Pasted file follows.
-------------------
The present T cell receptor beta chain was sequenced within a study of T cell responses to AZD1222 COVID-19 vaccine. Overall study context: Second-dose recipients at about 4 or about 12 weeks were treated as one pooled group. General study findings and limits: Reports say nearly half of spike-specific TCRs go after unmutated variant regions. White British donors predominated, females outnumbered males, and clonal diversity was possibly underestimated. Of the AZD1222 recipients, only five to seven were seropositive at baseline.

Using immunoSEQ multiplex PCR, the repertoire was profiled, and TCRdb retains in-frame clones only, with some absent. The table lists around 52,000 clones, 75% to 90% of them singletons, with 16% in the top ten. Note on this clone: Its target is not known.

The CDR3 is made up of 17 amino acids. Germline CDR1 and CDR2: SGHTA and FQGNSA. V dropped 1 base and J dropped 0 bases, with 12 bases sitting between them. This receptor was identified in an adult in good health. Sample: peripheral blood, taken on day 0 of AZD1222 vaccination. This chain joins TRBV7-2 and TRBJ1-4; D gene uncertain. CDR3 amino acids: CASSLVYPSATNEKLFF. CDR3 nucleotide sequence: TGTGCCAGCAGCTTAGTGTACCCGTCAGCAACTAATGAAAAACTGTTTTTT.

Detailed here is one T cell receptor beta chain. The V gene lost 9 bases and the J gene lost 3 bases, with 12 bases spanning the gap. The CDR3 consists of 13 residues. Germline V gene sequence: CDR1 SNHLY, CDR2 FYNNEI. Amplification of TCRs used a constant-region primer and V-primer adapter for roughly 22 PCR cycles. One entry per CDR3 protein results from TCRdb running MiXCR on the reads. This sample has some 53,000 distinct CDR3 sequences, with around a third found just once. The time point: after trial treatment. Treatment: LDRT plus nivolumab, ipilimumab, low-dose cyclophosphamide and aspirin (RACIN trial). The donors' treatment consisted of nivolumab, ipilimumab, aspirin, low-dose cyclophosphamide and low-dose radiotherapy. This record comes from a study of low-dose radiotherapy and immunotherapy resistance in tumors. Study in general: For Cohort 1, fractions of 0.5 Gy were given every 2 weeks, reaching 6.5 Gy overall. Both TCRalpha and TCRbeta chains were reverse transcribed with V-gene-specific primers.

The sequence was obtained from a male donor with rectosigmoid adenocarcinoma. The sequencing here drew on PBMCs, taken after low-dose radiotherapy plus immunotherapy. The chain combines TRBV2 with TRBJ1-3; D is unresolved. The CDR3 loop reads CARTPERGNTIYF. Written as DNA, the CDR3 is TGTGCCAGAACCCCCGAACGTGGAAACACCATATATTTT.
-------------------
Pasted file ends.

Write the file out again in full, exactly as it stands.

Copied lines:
The present T cell receptor beta chain was sequenced within a study of T cell responses to AZD1222 COVID-19 vaccine. Overall study context: Second-dose recipients at about 4 or about 12 weeks were treated as one pooled group. General study findings and limits: Reports say nearly half of spike-specific TCRs go after unmutated variant regions. White British donors predominated, females outnumbered males, and clonal diversity was possibly underestimated. Of the AZD1222 recipients, only five to seven were seropositive at baseline.

Using immunoSEQ multiplex PCR, the repertoire was profiled, and TCRdb retains in-frame clones only, with some absent. The table lists around 52,000 clones, 75% to 90% of them singletons, with 16% in the top ten. Note on this clone: Its target is not known.

The CDR3 is made up of 17 amino acids. Germline CDR1 and CDR2: SGHTA and FQGNSA. V dropped 1 base and J dropped 0 bases, with 12 bases sitting between them. This receptor was identified in an adult in good health. Sample: peripheral blood, taken on day 0 of AZD1222 vaccination. This chain joins TRBV7-2 and TRBJ1-4; D gene uncertain. CDR3 amino acids: CASSLVYPSATNEKLFF. CDR3 nucleotide sequence: TGTGCCAGCAGCTTAGTGTACCCGTCAGCAACTAATGAAAAACTGTTTTTT.

Detailed here is one T cell receptor beta chain. The V gene lost 9 bases and the J gene lost 3 bases, with 12 bases spanning the gap. The CDR3 consists of 13 residues. Germline V gene sequence: CDR1 SNHLY, CDR2 FYNNEI. Amplification of TCRs used a constant-region primer and V-primer adapter for roughly 22 PCR cycles. One entry per CDR3 protein results from TCRdb running MiXCR on the reads. This sample has some 53,000 distinct CDR3 sequences, with around a third found just once. The time point: after trial treatment. Treatment: LDRT plus nivolumab, ipilimumab, low-dose cyclophosphamide and aspirin (RACIN trial). The donors' treatment consisted of nivolumab, ipilimumab, aspirin, low-dose cyclophosphamide and low-dose radiotherapy. This record comes from a study of low-dose radiotherapy and immunotherapy resistance in tumors. Study in general: For Cohort 1, fractions of 0.5 Gy were given every 2 weeks, reaching 6.5 Gy overall. Both TCRalpha and TCRbeta chains were reverse transcribed with V-gene-specific primers.

The sequence was obtained from a male donor with rectosigmoid adenocarcinoma. The sequencing here drew on PBMCs, taken after low-dose radiotherapy plus immunotherapy. The chain combines TRBV2 with TRBJ1-3; D is unresolved. The CDR3 loop reads CARTPERGNTIYF. Written as DNA, the CDR3 is TGTGCCAGAACCCCCGAACGTGGAAACACCATATATTTT.